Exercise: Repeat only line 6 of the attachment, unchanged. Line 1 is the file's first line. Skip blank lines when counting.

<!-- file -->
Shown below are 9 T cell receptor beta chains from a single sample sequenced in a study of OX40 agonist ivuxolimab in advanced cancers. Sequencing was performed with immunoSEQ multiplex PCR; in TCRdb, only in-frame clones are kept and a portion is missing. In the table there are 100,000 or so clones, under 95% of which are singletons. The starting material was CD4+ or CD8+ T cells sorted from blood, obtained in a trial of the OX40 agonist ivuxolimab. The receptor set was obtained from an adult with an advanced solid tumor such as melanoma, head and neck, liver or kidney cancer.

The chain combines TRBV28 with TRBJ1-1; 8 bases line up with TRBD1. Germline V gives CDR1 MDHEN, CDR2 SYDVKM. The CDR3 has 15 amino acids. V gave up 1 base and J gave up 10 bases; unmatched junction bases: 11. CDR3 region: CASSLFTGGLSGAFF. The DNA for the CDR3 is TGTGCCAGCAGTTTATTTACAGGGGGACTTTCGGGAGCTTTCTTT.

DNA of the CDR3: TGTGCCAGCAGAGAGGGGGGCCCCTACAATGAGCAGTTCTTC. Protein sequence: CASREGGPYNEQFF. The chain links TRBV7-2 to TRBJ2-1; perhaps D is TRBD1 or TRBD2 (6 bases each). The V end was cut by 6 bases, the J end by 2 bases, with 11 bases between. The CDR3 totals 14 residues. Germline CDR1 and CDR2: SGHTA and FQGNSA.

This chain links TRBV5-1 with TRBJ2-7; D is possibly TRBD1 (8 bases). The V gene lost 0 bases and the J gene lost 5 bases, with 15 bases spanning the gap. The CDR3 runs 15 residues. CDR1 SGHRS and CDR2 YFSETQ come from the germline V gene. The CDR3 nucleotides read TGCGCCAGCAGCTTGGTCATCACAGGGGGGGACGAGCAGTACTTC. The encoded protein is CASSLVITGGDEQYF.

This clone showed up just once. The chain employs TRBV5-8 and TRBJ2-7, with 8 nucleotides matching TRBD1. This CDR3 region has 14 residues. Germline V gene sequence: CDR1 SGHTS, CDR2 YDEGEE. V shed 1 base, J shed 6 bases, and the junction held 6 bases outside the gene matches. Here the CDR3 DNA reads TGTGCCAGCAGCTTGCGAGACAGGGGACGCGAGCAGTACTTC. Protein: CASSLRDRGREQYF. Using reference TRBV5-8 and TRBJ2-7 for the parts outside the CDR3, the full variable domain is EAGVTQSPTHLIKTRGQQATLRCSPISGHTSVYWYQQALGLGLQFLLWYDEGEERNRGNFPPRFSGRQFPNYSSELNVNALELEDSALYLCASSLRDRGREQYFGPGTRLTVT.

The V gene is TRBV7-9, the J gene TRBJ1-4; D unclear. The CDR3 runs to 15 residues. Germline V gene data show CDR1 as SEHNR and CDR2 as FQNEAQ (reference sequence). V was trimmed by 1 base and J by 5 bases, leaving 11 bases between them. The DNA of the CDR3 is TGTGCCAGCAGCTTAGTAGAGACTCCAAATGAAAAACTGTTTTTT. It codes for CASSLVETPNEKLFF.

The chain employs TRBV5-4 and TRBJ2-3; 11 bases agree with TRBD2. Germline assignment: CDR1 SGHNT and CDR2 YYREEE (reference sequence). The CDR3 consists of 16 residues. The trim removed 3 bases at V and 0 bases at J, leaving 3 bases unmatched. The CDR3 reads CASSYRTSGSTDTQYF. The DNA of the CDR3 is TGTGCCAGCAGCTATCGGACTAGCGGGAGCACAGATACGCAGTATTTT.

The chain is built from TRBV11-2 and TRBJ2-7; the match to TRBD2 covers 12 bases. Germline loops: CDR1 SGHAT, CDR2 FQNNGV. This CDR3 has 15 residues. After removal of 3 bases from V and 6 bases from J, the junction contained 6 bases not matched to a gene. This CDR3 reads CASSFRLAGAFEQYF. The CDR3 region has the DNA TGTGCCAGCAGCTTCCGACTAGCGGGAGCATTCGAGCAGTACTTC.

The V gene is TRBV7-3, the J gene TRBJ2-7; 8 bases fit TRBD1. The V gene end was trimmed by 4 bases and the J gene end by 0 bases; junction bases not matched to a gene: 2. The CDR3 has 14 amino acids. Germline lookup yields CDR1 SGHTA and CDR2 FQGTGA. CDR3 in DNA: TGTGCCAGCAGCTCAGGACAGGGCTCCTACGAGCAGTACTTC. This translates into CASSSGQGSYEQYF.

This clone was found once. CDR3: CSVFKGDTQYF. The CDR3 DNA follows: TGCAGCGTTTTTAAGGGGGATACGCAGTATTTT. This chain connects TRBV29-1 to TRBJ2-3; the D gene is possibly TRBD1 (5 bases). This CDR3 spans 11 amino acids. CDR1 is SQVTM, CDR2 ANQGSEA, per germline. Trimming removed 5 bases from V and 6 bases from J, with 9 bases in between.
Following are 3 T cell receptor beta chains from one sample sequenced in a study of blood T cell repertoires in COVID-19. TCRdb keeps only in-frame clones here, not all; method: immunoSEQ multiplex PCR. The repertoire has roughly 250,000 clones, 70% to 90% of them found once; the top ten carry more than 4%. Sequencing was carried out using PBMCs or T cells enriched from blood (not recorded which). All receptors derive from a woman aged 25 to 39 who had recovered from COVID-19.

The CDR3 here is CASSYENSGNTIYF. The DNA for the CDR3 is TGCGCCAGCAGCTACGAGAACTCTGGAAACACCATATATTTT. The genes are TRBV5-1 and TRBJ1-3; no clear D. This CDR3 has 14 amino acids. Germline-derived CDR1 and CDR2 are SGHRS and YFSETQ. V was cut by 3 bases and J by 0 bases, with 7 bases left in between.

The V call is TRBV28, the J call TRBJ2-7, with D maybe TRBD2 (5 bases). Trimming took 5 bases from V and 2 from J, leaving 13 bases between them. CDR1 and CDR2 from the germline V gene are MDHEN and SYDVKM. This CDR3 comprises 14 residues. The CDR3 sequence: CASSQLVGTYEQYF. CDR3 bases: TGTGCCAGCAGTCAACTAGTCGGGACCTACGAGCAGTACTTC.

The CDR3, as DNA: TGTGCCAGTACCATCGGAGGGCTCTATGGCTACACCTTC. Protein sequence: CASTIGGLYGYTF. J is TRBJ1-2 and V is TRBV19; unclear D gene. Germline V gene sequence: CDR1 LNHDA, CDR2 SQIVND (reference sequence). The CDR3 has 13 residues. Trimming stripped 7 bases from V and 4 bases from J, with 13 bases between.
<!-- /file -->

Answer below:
The V gene is TRBV7-9, the J gene TRBJ1-4; D unclear. The CDR3 runs to 15 residues. Germline V gene data show CDR1 as SEHNR and CDR2 as FQNEAQ (reference sequence). V was trimmed by 1 base and J by 5 bases, leaving 11 bases between them. The DNA of the CDR3 is TGTGCCAGCAGCTTAGTAGAGACTCCAAATGAAAAACTGTTTTTT. It codes for CASSLVETPNEKLFF.